These Are the Next Wave of Ultra-Luxury Electric Cars Entering the Market—and They Don't Disappoint Gaethje stops Cerrone in 1st, calls for title shot

These Are the Next Wave of Ultra-Luxury Electric Cars Entering the Market—and They Don't Disappoint


Justin Gaethje believes he has earned a shot at the UFC lightweight title next after rolling to a TKO victory over Donald Cerrone late in the first round Saturday night in Vancouver, B.C.
Exclusive: New documents reveal impact of US sanctions on Iran Sources: NFL starts review as Shepard concussed

Exclusive: New documents reveal impact of US sanctions on IranInternal documents show the crippling effects of sanctions designed to get Iran to make concessions with its nuclear program; State Department correspondent Rich Edson reports.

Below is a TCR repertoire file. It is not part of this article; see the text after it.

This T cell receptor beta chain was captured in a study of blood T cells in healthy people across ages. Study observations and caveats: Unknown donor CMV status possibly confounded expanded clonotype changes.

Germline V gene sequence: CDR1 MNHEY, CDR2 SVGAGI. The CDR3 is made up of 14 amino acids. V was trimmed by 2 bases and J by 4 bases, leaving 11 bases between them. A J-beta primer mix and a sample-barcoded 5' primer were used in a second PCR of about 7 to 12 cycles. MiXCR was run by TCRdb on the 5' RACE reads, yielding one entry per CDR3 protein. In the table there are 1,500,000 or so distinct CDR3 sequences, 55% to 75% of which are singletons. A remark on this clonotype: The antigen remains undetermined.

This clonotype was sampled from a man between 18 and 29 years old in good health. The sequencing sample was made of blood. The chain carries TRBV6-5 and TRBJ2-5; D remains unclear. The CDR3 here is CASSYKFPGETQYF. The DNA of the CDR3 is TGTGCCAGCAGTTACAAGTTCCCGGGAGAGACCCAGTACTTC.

After a breach in the NFL concussion protocol involving Giants receiver Sterling Shepard, the NFL and NFLPA are both trying to figure out how and why, sources told ESPN.


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Why U.S. Engagement Policy Is The Correct One

Invariably, when one thinks of the efficacy of a nation’s military, the mind’s eye is drawn to the ability of that country to deliver a \"warhead onto the forehead\" of their enemies. Indeed, owing to the Pentagon’s slick packaging of the First Gulf War, modern conflict, in the American mind, became synonymous with high-tech toys, grainy videos of successful missile shots, and a quick resolution of hostilities.

Living Wages Are A Global Problem